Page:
Terrorism concerns ‘dismissed’

Meanwhile, from armed clashes to deadly terrorist attacks, the UN Assistance Mission in Afghanistan (UNAMA) has monitored a steady rise in security incidents by terrorist groups and others.

“Our earlier warnings about the capabilities of Islamic State Khorosan Province (ISKP) were dismissed by the Taliban”, he told ambassadors.

“But ISKP has demonstrated in the last few months alone that it can carry out assassinations of figures close to the Taliban, attacks against foreign embassies, as well as fire rockets across Afghanistan’s border to attack its neighbours – all while maintaining its long-standing sectarian campaign against Shia Muslims and ethnic minorities,” said Mr. Potzel.

Provincial rights violations

And armed clashes are continuing between Taliban security forces and armed opposition groups in the Panjshir, Baghlan, Kapisa, Takhar, and Badakhshan provinces, the UN envoy continued.

“There are disturbing reports, as well as videos and photos, indicating possible serious human rights violations committed in Panjshir,” he said, calling for an investigation into allegations of extra-judicial killings there.

The mission will continue to carefully monitor these and other reports of serious human rights violations, he added.

UN bolstering cash economy

As per capita income has collapsed to 2007 levels – erasing 15 years of economic growth – the country’s economic situation “remains tenuous” (with little detail forthcoming from the Taliban) due in part to Afghanistan’s isolation from the international banking system.

Liquidity remains heavily dependent on the cash that the UN continues to bring in for humanitarian operations – cash, I must stress, that supports the needs of the Afghan people and does not directly reach the de facto authorities,” said Mr. Potzel.

But even the funding is uncertain as the 2022 Humanitarian Response Plan has only received $1.9 billion out of a $4.4 billion requirement.

No representation

Humanitarian and economic measures will not meet the Afghan people’s longer-term needs, and the emergency aid cannot replace essential service delivery systems, such as health and water, or hold off an economic collapse, he warned.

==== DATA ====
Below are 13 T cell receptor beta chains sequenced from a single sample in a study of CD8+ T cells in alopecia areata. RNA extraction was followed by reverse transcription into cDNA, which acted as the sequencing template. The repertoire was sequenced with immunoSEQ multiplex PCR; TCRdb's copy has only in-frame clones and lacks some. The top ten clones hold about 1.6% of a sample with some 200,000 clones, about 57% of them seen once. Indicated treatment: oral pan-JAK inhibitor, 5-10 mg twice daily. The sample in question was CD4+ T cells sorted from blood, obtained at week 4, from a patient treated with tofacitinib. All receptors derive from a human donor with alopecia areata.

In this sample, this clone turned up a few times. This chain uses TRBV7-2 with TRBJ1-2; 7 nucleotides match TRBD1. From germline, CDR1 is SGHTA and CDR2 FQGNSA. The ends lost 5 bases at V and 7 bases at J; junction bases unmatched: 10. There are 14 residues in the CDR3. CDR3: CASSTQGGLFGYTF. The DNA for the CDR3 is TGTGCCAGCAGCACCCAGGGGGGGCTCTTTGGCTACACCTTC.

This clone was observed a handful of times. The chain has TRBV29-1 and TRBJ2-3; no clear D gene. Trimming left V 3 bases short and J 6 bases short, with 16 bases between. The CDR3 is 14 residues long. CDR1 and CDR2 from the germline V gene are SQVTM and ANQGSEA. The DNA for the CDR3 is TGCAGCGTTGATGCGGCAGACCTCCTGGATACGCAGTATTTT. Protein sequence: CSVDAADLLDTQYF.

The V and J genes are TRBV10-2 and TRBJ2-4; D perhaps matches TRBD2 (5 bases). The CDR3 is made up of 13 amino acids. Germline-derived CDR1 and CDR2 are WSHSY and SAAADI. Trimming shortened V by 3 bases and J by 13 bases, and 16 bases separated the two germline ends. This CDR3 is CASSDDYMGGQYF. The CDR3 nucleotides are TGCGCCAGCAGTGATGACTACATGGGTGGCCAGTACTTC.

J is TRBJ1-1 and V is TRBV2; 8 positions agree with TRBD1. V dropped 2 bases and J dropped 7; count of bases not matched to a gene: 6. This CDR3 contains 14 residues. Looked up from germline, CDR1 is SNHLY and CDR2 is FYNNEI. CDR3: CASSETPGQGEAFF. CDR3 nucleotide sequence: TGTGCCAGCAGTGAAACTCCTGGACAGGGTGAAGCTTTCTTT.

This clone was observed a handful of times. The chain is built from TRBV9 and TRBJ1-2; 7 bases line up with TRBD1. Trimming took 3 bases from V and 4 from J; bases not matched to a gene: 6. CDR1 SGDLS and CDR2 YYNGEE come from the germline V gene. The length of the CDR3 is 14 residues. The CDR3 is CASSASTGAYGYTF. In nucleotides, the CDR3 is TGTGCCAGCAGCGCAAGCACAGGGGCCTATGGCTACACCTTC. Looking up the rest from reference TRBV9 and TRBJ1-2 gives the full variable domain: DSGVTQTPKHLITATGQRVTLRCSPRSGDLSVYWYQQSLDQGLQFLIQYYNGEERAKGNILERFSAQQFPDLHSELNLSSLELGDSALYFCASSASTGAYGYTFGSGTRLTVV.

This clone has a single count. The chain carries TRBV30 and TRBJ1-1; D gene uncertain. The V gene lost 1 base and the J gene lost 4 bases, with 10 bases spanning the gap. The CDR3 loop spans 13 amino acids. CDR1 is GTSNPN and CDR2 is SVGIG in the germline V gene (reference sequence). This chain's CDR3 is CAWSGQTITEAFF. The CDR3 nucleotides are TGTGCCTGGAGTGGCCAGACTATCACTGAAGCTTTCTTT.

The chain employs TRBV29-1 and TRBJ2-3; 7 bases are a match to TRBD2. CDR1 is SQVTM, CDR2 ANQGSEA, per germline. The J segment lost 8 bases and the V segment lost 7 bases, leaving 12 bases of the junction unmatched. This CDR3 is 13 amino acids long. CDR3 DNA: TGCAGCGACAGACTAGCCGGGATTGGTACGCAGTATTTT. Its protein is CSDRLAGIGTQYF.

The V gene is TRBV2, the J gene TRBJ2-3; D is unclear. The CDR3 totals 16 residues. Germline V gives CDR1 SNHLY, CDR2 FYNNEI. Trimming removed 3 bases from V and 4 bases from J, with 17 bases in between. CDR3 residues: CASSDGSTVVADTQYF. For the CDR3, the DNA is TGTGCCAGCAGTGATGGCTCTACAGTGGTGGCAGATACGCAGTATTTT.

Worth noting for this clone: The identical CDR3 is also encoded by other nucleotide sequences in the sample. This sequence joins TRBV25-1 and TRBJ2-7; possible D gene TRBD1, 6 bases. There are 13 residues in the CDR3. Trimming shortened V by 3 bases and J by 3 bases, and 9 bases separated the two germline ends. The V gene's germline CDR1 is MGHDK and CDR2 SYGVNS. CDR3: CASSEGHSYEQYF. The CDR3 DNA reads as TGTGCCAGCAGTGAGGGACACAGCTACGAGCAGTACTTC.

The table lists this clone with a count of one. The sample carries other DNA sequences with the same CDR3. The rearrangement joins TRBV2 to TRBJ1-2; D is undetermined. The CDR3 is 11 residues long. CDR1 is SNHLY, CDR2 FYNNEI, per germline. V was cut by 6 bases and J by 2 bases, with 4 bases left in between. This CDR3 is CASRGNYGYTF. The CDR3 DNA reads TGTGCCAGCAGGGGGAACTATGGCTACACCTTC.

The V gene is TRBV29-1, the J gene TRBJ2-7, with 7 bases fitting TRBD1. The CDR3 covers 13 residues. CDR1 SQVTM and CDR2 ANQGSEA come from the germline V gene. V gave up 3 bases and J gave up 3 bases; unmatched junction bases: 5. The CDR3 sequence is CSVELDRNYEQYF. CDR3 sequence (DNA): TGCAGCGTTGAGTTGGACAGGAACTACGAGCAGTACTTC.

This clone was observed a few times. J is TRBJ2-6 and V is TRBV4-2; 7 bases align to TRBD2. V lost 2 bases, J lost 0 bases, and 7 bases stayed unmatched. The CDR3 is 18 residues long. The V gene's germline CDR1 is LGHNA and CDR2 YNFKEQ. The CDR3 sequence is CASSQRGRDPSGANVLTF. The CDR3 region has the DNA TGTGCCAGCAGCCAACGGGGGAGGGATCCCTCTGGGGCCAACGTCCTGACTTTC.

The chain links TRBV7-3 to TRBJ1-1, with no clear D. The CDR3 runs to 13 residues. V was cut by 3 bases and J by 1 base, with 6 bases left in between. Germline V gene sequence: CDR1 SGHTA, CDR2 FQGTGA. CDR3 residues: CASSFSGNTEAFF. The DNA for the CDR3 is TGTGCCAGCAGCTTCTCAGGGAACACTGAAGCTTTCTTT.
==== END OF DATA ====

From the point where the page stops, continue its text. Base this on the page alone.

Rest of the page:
Moreover, a continued lack of political inclusivity and transparency in decision-making leave most Afghans without any government representation.

“There are no consistent mechanisms for citizens to provide feedback to the authorities and little indication that the Taliban wish to even hear any,” the UN envoy said.

‘We have to engage’

While the Taliban’s self-identified emirate has not been recognized by any State, the international community also does not want to see the country collapse, Mr. Potzel stressed.

“If the Taliban do not respond to the needs of all elements of Afghan society and constructively engage within the very limited window of opportunity with the international community, it is unclear what would come next,” said the Deputy Special Representative.

“Further fragmentation, isolation, poverty, and internal conflict are among the likely scenarios, leading to potential mass migration and a domestic environment conducive to terrorist organizations, as well as greater misery for the Afghan population.

“That’s why we have to engage”, he declared, adding that “continued qualified engagement” was the most realistic way of helping the Afghan people.

Continue Reading



South Asia13 mins ago

Floods; A Challenge to Comprehensive National Security of Pakistan

Pakistan is encountering one of the major catastrophic occurrence in the present day history. The colossal floods, along with the...

Energy2 hours ago

U.S. Government Likely Perpetrated Biggest-Ever Catastrophic Global-Warming Event

On September 28th, the AP headlined “Record methane leak flows from damaged Baltic Sea pipelines” and reported that “Methane leaking...

Energy4 hours ago

Solar Mini Grids Could Power Half a Billion People by 2030 – if Action is Taken Now

Solar mini grids can provide high-quality uninterrupted electricity to nearly half a billion people in unpowered or underserved communities and...

Russia6 hours ago

The Road Ahead: Dissecting Russia’s Economic Diplomacy With Africa

During the September ceremony to receive foreign ambassadors, Russian leader Vladimir Putin offered spiteful goal-setting policy outlines and some aspects...

Defense8 hours ago

India overreacted to the US $450 million deal with Pakistan

India registered a strong protest with the US last week over the latter’s decision to approve a $ 450 million...

South Asia11 hours ago

Political Scientist: Taliban Rule will not bring Afghanistan to the Stability and Development

The evidence suggests that the Taliban movement cannot stabilize Afghanistan and does not want to fight international terrorism that threatens...

Defense13 hours ago

Military Aspects of Russia’s Stance in the Arctic

In the midst of a deepening multidimensional crisis in contemporary international relations, it is increasingly important to ensure a nation’s...